Let's watch it do it's thing on LiveSQL:
So I displayed a string, a date, a date converted to a string, and a number. Cool.
Now let's display a Boolean value (TRUE, FALSE or NULL):
Ouch! It did not like a Boolean value, that's for sure. But why not? To figure that out, we need to take a look at the specification of the DBMS_OUTPUT package.
That's easy in SQL Developer: just right-click and choose Popup Describe.
Searching for "procedure put_line", I see:
create or replace package dbms_output authid definer as ... procedure put_line(a varchar2);
Huh. That's weird. It only accepts a string. So how could it display a number and a date with no problem, but then choke on a Boolean?
It all has to do with implicit conversions. Generally, Oracle Database in both SQL and PL/SQL will automatically and implicitly convert a value from one data type to another "when such a conversion makes sense." This matrix shows the implicit conversions that are supported, but I can summarize for you in terms of this post:
1. Dates, timestamps and numbers can be implicitly converted to strings.
2. Booleans cannot be converted to strings.
In fact, the BOOLEAN datatype doesn't even appear in the matrix. That is probably in part because BOOLEAN is a PL/SQL-specific datatype; it's not supported at all in Oracle SQL.
Does that mean that it will never be possible for DBMS_OUTPUT.PUT_LINE to display a Boolean? Not at all. For example, the PL/SQL development team could add an overloading for PUT_LINE in the DBMS_OUTPUT package:
create or replace package dbms_output authid definer as ... procedure put_line(a varchar2); procedure put_line(a boolean);
And then they just have to figure out what to display. That's the "funny" thing about the Boolean values of TRUE and FALSE. They are in English. If you are using a different language, should the text displayed for a Boolean value change to the words for TRUE and FALSE in that language?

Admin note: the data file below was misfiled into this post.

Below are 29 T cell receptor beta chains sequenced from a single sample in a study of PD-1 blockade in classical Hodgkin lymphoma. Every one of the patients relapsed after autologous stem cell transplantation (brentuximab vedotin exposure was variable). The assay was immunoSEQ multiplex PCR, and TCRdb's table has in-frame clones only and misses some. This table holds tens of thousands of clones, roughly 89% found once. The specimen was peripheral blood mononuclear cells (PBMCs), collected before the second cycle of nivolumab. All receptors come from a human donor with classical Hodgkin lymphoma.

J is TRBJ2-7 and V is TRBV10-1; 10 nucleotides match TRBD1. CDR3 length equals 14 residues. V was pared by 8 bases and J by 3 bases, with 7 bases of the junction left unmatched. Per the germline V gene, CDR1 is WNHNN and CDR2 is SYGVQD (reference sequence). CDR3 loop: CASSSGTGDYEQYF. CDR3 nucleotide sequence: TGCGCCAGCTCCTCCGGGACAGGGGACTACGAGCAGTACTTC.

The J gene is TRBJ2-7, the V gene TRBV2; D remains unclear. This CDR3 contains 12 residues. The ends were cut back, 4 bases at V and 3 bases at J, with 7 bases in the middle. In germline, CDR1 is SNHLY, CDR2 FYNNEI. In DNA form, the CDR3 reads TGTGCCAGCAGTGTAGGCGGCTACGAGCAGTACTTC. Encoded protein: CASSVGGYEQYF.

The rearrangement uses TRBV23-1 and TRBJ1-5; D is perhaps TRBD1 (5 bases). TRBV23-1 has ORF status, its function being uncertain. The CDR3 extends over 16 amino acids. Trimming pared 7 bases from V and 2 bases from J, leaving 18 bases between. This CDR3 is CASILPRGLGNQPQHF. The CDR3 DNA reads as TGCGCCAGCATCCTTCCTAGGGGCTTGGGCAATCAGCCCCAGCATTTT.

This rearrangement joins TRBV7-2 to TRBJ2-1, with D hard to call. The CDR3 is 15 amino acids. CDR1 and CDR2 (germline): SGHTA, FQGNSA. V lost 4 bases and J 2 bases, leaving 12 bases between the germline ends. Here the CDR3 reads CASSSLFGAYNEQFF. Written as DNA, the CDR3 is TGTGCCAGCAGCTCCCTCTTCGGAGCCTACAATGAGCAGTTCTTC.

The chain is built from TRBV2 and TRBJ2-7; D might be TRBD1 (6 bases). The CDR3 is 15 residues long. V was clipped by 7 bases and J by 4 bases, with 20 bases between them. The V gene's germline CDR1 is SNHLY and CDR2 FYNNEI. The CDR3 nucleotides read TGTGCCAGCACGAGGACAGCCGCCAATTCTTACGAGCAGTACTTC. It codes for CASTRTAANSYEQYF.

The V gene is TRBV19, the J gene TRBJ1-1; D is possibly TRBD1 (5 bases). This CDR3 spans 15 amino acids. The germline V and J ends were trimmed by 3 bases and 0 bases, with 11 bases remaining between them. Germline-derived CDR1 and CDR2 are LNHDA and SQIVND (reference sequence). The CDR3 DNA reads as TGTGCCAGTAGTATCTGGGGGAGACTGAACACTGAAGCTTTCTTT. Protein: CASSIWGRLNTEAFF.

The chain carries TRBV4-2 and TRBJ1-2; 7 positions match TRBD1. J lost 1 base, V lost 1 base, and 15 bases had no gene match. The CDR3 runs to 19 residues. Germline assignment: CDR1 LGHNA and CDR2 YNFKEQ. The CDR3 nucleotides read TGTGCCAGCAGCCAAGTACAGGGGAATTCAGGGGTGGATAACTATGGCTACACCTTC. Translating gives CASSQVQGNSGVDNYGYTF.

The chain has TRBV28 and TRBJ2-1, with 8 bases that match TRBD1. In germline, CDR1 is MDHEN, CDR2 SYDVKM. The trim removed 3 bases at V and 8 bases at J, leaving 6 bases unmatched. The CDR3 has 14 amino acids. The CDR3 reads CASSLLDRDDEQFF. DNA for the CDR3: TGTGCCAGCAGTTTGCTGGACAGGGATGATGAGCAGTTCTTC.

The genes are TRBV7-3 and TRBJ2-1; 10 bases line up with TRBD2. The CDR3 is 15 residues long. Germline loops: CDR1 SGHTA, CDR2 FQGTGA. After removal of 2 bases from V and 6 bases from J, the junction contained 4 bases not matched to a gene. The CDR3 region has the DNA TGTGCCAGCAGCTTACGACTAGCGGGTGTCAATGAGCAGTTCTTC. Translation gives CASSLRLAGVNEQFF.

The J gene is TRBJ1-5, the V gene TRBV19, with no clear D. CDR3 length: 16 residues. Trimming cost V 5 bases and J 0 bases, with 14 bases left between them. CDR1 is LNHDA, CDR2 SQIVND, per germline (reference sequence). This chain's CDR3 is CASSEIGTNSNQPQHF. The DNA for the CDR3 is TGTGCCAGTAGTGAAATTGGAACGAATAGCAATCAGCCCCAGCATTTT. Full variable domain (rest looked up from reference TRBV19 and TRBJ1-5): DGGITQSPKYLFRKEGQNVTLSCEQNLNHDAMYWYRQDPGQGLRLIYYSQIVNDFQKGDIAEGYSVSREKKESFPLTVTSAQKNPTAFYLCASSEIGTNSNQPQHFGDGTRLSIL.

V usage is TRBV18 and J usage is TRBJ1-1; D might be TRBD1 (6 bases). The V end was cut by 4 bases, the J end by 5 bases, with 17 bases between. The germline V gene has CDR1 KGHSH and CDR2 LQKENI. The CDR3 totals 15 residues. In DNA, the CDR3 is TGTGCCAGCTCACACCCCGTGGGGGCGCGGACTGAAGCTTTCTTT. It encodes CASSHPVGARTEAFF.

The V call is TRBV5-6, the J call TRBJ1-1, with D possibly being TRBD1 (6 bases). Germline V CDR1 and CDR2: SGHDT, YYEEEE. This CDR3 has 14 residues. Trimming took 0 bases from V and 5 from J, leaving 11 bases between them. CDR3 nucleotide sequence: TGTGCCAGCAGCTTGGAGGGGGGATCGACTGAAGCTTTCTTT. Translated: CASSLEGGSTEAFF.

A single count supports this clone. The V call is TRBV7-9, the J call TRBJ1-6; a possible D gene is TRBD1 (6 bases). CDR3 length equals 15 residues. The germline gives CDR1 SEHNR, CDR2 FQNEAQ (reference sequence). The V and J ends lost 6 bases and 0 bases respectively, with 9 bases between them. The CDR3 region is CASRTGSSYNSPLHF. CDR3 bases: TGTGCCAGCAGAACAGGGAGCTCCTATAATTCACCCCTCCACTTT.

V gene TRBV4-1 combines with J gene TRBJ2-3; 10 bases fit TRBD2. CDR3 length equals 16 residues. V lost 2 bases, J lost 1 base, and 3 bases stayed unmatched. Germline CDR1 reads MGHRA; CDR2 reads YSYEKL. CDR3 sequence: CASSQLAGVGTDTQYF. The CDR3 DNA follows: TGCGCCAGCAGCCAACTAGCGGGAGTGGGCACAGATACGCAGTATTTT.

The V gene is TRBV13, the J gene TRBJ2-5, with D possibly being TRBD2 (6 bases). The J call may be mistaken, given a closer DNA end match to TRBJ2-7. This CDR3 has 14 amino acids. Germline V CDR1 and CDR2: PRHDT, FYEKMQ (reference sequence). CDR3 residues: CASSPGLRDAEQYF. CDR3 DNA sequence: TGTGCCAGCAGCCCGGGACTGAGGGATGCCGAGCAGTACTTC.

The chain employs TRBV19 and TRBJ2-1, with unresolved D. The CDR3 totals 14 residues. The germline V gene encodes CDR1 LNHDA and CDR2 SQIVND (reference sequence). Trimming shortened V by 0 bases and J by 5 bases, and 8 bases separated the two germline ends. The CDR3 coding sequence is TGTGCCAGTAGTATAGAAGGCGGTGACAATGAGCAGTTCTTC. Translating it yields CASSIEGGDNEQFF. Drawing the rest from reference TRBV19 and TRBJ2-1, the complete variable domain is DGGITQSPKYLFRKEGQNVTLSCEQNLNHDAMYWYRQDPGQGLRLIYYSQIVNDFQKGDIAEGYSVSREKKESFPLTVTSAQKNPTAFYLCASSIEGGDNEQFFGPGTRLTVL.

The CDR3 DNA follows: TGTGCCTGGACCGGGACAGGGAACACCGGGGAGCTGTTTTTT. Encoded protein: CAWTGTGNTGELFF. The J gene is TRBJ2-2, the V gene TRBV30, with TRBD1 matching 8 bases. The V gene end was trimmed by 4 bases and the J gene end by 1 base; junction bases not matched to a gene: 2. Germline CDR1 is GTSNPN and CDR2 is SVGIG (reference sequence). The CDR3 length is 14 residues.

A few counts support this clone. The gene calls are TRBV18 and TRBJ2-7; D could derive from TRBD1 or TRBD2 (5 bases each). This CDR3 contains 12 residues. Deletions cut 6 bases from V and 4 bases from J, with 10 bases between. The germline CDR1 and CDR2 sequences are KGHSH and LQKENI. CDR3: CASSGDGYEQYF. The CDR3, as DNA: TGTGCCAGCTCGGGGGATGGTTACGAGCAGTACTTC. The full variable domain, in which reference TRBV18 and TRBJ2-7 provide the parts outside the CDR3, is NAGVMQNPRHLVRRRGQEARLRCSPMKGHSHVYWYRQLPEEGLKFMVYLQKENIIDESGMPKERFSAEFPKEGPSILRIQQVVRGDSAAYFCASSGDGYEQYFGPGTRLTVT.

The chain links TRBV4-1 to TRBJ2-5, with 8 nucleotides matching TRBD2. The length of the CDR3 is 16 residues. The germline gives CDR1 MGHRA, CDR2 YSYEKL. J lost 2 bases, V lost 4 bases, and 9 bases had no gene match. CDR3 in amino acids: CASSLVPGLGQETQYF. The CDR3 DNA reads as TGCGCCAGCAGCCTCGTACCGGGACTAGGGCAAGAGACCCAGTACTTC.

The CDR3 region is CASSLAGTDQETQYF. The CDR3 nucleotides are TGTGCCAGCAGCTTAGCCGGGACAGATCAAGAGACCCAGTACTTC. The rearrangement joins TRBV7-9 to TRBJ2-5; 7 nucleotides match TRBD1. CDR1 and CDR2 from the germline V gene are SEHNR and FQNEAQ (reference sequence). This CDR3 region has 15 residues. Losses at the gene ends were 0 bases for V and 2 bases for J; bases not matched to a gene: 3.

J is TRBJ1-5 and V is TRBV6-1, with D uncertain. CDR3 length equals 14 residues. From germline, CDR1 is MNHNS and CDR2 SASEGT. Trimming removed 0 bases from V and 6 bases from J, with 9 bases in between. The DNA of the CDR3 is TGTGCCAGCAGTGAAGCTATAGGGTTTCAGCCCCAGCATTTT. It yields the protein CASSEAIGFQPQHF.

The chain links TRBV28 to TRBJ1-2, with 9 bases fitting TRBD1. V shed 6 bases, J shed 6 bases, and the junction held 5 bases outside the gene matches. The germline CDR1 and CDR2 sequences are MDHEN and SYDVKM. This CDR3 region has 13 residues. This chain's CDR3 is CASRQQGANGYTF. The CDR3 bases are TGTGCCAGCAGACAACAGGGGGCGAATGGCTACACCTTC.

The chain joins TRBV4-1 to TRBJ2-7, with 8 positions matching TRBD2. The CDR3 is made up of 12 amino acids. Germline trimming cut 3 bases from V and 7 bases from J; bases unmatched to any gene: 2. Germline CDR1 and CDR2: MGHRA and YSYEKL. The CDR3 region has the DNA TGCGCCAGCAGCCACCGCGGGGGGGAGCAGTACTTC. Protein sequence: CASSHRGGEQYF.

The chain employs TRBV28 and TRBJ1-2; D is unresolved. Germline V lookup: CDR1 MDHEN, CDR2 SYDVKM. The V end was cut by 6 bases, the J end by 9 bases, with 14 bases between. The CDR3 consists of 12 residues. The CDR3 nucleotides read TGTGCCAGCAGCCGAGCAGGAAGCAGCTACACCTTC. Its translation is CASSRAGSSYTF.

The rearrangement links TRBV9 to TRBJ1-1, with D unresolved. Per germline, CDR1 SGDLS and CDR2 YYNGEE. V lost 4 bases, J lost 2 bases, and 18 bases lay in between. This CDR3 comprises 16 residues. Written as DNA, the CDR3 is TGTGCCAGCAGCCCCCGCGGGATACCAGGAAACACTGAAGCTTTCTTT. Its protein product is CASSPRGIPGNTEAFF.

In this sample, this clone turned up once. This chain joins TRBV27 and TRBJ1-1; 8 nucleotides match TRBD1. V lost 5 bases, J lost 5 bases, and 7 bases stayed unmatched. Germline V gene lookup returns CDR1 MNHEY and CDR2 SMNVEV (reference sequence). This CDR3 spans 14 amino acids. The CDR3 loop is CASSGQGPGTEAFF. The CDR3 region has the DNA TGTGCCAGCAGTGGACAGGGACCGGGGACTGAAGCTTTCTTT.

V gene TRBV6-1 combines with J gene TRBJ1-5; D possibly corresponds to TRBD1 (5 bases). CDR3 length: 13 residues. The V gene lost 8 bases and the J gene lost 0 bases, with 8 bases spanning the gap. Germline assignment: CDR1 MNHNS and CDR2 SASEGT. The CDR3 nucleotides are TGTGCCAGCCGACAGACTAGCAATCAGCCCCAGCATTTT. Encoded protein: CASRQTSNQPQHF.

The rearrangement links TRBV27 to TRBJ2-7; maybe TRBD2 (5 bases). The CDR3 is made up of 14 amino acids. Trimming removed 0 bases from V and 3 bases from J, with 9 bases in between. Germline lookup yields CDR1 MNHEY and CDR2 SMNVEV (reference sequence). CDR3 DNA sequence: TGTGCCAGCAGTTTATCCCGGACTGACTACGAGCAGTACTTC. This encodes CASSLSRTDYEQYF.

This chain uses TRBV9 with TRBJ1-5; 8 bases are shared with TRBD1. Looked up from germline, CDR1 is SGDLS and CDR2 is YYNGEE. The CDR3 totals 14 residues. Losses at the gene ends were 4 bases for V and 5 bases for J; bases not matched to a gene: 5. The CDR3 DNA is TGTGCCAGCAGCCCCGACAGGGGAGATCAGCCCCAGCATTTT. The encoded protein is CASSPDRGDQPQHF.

So many questions, so little time - but no matter how many questions there are, adding an overloading to this built-in package is well out of our control.
So what's a developer to do?
Well, first of all, please do not do this, over and over again throughout your code:
BEGIN IF my_boolean THEN DBMS_OUTPUT.PUT_LINE ('TRUE'); ELSIF NOT my_boolean THEN DBMS_OUTPUT.PUT_LINE ('FALSE'); ELSE DBMS_OUTPUT.PUT_LINE ('NULL'); END IF; END;
Instead, why not install a "Boolean Manager" in your environment that allows you to easily display Boolean values (and convert them from/to strings)?
A final note: we recommend that you avoid implicit conversions whenever possible, and tell Oracle Database exactly what you want, and how you want it done. A simple example demonstrating the benefit of being explicit has to do with displaying date values.
When I ask to display a date, as in:
BEGIN DBMS_OUTPUT.put_line (DATE '2016-10-31'); END; / 31-OCT-16
Oracle Database uses the default NLS date format setting for my session to do the implicit conversion. The default format is DD-MON-YY, which honestly very few humans find helpful. But notice in particular that the time component is ignored.
Now let's try it again after changing the session date format:
ALTER SESSION SET NLS_DATE_FORMAT = 'YYYY-MM-DD HH24:MI:SS' / BEGIN DBMS_OUTPUT.put_line (DATE '2016-10-31'); END; / 2016-10-31 00:00:00
So rather than assuming the session date format is what you hope or desire, make it explicit when you ask to display a date, as in:
BEGIN DBMS_OUTPUT.put_line (TO_CHAR (DATE '2016-10-31' , 'YYYY-MM-DD HH24:MI:SS')); END; / 31-OCT-16